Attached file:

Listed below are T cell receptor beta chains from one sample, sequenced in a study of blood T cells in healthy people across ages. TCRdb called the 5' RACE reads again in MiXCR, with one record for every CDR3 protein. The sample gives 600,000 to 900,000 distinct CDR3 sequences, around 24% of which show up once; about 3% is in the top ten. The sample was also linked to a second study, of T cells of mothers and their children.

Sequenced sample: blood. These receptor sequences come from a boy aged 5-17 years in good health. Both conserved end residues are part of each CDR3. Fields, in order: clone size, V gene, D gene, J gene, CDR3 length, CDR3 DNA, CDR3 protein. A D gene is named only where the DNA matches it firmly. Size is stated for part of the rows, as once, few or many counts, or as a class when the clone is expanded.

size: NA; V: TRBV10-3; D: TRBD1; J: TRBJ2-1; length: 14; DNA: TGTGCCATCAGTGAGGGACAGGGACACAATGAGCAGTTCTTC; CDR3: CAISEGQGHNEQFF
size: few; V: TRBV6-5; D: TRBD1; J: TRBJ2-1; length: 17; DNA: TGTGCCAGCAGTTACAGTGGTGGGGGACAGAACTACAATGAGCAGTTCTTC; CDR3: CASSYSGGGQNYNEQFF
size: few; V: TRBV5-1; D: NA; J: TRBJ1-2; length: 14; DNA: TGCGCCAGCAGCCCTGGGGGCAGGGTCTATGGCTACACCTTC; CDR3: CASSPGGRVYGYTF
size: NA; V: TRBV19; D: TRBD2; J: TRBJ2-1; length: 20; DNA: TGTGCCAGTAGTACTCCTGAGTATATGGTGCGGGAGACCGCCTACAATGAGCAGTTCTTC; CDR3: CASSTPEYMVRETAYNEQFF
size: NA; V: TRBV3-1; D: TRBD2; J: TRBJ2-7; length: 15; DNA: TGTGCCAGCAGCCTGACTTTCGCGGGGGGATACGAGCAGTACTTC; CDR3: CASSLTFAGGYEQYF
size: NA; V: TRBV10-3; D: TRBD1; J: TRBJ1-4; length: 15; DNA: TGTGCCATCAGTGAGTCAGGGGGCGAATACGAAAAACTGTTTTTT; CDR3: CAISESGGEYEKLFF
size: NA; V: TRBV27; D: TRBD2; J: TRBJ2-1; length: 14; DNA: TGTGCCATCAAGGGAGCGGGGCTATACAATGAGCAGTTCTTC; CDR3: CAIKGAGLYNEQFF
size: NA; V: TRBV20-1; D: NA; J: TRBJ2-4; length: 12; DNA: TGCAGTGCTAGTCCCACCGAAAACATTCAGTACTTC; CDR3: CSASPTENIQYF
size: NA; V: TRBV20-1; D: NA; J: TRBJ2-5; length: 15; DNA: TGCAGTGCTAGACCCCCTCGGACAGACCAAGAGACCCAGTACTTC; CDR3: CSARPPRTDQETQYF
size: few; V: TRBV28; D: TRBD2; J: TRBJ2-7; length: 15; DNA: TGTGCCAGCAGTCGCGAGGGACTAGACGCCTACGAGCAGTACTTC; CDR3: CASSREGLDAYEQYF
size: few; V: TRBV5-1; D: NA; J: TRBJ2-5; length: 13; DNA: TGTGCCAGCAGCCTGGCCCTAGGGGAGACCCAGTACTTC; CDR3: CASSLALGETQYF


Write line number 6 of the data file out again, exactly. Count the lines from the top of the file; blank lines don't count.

size: NA; V: TRBV19; D: TRBD2; J: TRBJ2-1; length: 20; DNA: TGTGCCAGTAGTACTCCTGAGTATATGGTGCGGGAGACCGCCTACAATGAGCAGTTCTTC; CDR3: CASSTPEYMVRETAYNEQFF